Honda will release a new CBR1000RR Fireblade for 2017, and these spy shots of a production-ready bike being ridden on track in Croatia last week finally reveal more about how the CBR will look, and the mechanical changes that will underpin its assault on the superbike crown.
The 2016 version of the Fireblade dynasty couldn’t continue into 2017 as the model is not Euro4 compliant, and as one of the very last bastions of relatively technology-free superbikes, the Blade also now looks decidedly out of date against its peers.
Three new Blades
Currently available in standard and a higher spec SP form, the 2017 line-up will also boast a customer race-spec version, taking the Fireblade family to three models. It’s unclear how these models will be named beyond CBR1000RR Fireblade, but various leaked documents and insider comments have referred to them as SP-1 and SP-2 for the road models – which might simply be internal codes for the models, but may also make it on to the fairings as a nod to the previous HRC-developed V-twin superbikes from the Noughties.
MCN’s research all points to a family of new Fireblades that break with the firm’s historical reluctance to festoon their flagship superbike with electronics. All the evidence points to an extensive electronics package, while the firm also look set to ditch some of their own tech in favour of third-party solutions. Lead amongst the casualties appears to be the C-ABS system, which – while effective – is very heavy, and a step or three behind the systems available from German braking system giants Bosch. So it’s little surprise that our sources suggest the 2017 Fireblade will use the Bosch 9ME Plus system, which delivers combined anti-lock braking with traction control, anti-wheelie, and Motorcycle Stability Control (MSC), all governed by the six-axis Inertial Measurement Unit (IMU) already being used by the Fireblade’s rivals. It’s also understood some of the electronic controls from the road-legal MotoGP rep RC213V-S will be put in place on the Fireblade. This will include selectable torque control, engine braking control and power modes.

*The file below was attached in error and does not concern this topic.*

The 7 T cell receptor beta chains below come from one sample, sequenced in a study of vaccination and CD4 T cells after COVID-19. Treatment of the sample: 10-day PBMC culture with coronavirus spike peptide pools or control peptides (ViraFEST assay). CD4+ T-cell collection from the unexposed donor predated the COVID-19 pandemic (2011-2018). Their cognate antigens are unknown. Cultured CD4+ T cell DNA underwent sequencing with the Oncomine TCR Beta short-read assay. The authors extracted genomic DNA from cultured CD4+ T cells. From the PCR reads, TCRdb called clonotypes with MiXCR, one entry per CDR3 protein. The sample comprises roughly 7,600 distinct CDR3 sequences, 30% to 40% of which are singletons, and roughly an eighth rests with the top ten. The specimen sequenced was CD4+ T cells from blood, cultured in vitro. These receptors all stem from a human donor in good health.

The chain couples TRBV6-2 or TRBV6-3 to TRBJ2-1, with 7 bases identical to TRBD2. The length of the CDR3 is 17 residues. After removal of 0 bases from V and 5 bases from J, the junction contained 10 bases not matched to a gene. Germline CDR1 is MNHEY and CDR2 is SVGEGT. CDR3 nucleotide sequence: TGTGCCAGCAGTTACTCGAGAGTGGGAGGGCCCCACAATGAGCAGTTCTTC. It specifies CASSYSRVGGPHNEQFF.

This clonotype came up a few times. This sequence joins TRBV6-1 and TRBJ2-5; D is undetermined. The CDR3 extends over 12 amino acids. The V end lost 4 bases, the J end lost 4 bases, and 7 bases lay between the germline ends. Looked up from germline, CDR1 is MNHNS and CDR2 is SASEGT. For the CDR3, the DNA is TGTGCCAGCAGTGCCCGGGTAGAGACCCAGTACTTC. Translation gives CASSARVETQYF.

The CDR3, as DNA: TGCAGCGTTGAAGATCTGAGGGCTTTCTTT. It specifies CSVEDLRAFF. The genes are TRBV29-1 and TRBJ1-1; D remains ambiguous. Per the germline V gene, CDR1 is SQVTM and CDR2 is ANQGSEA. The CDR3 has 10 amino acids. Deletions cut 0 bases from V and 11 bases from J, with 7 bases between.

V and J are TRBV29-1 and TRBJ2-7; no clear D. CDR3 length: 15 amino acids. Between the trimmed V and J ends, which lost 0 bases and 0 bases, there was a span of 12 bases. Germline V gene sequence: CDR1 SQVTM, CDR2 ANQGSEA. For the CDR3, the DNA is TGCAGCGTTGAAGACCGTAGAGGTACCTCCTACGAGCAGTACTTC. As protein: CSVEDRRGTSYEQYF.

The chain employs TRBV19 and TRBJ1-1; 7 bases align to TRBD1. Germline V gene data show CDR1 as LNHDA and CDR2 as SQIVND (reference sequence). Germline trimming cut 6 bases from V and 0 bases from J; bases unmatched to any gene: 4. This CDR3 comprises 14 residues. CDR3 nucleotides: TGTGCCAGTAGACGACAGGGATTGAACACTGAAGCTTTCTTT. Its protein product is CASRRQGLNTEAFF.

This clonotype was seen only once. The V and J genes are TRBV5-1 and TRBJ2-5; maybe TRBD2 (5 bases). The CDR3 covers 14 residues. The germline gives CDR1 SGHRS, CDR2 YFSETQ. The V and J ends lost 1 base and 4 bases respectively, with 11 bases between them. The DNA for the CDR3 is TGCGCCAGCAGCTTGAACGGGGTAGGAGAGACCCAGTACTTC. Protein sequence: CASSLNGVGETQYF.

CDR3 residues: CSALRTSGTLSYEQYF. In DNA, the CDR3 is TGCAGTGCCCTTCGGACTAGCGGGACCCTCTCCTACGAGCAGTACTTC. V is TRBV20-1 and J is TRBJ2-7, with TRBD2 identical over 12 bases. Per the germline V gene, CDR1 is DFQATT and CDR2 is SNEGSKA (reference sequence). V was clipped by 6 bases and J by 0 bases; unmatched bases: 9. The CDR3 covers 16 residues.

The retirement of Honda’s C-ABS will contribute to a significant reduction in weight, suggested to be as much as 10kg, making the 2017 model around 5% lighter than the 2016 version – reducing kerb mass to around 200kg.
The bike seen on track in Croatia appears to be the base model – as it boasts none of the high-spec parts that sources suggest will be present on the flagship road version. The biggest visual clue to the spec is the more basic suspension. The top-spec version is expected to boast semi-active Öhlins suspension, while this bike is clearly running a Showa Big Piston Fork, as fitted to the current model. Interestingly, considering the spec of its competitors, Honda
appear not to have opted for the Balance Free Fork fitted to Kawasaki’s ZX-10R – and expected to appear on other 2017 superbikes – which could point to how keenly the base model Fireblade will be priced.
Although many elements of the new bike are instantly recognisable – such as the frame and the identical looking swingarm and wheels, there are many mechanical changes. These include a huge new ram-air system utilising a new headstock intake, a new airbox, a revised fuel injection system and a lot of work undertaken on the engine to reduce internal friction.